TUESDAY, March 15, 2022 (HealthDay News) — From 2016 to 2020, increases were seen in anxiety and depression among children, while decreases were observed in parent or caregiver mental health and coping with parenting demands, according to a study published online March 14 in JAMA Pediatrics.
Lydie A. Lebrun-Harris, Ph.D., M.P.H., from the U.S. Department of Health and Human Services in Rockville, Maryland, and colleagues examined annual data from the National Survey of Children’s Health (2016 to 2020) to examine recent trends in children’s health-related measures. Data were included for 174,551 children from birth to age 17 years.
The researchers observed increases in anxiety and depression between 2016 and 2020 (+29 and +27 percent, respectively). Decreases were seen in daily physical activity (−18 percent), parent or caregiver mental health (−5 percent), and coping with parenting demands (−11 percent). From 2019 to 2020, increases were seen in behavior or conduct problems (+21 percent) and child care disruptions affecting parental employment (+34 percent), and reductions were observed in preventive medical visits (−9 percent).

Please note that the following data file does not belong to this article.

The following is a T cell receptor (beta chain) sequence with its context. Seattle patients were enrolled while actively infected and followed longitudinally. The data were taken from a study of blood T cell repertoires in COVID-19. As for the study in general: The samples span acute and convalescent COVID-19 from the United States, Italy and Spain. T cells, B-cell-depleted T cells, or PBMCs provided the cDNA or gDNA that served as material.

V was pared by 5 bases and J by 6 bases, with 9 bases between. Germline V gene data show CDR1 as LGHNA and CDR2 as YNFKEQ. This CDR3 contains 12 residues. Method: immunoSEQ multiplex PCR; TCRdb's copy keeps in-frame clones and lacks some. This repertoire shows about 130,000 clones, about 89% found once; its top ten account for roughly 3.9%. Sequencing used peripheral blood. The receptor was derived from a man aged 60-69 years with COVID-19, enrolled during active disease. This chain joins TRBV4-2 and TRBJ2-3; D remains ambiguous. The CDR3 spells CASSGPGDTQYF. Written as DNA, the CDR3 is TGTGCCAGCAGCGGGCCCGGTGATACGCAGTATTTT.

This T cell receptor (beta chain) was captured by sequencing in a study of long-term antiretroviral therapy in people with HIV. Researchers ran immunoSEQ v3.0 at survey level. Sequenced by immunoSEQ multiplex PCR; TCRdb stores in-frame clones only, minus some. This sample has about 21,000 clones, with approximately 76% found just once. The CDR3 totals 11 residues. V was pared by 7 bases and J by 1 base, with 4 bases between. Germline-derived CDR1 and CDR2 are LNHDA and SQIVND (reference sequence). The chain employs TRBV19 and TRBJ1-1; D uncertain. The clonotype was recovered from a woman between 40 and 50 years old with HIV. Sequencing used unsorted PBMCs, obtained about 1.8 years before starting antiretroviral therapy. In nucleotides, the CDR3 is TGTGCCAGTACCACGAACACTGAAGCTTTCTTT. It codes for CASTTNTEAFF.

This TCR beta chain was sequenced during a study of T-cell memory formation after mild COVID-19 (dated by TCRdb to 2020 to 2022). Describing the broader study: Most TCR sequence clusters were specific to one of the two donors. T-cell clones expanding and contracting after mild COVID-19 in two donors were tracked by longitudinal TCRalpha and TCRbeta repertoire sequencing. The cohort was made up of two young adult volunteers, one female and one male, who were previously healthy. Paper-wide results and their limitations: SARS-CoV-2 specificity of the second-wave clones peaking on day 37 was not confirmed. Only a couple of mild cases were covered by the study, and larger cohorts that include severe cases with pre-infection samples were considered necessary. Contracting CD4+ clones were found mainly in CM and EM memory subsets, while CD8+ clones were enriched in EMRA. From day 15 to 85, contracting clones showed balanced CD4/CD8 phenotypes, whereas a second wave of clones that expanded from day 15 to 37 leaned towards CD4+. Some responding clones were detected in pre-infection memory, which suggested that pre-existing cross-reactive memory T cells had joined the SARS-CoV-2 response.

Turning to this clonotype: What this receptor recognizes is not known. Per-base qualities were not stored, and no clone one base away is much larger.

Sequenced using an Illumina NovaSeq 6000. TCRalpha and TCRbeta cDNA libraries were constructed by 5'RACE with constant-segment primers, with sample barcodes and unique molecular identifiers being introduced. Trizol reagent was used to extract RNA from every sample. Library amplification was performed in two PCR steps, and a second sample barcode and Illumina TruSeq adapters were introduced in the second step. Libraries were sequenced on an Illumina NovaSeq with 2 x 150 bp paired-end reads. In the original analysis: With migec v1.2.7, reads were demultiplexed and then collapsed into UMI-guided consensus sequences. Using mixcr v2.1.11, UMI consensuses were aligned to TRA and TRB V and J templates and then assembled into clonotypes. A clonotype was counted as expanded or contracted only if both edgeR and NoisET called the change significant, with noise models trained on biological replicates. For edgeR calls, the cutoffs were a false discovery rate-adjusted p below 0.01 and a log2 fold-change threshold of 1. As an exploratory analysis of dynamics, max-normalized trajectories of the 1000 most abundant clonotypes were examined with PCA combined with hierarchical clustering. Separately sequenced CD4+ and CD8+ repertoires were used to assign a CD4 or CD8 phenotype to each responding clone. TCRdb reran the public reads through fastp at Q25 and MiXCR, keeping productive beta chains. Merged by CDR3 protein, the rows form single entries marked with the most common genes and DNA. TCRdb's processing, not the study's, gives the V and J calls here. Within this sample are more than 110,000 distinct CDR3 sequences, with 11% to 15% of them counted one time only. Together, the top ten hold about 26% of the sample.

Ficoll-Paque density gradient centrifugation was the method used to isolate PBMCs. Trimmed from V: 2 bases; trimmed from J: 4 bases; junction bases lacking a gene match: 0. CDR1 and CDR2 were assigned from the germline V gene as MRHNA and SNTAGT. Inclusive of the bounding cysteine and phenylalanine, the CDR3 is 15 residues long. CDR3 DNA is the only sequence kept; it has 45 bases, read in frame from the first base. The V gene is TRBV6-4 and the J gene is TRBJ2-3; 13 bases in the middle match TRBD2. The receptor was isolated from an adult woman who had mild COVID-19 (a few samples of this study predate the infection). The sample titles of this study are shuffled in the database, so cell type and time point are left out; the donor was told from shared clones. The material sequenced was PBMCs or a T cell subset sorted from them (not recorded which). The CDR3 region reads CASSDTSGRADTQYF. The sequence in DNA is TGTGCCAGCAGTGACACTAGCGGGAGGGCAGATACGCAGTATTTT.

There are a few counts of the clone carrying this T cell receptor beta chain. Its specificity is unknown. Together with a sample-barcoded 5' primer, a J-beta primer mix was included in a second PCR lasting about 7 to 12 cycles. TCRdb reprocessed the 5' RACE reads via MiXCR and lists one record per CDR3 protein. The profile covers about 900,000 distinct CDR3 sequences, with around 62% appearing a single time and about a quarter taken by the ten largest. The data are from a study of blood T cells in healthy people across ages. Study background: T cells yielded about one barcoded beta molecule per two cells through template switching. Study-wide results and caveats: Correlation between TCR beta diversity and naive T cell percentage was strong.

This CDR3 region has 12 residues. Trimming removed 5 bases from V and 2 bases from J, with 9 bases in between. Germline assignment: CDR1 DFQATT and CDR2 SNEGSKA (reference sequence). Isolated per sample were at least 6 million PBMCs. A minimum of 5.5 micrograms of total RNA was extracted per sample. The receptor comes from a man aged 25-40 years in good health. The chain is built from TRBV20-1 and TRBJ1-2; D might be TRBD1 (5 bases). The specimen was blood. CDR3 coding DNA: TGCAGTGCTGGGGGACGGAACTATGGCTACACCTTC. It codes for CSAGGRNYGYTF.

“Study findings point to several areas of concern, including troubling trends that were evident before the pandemic and new challenges that arose in 2020,” the authors write. “This study adds to the growing literature pointing to an exacerbation of challenges brought on by the COVID-19 pandemic, highlighting the urgent need to ensure children’s access to timely health care services, promote healthy behaviors, and support parents to strengthen family well-being.”
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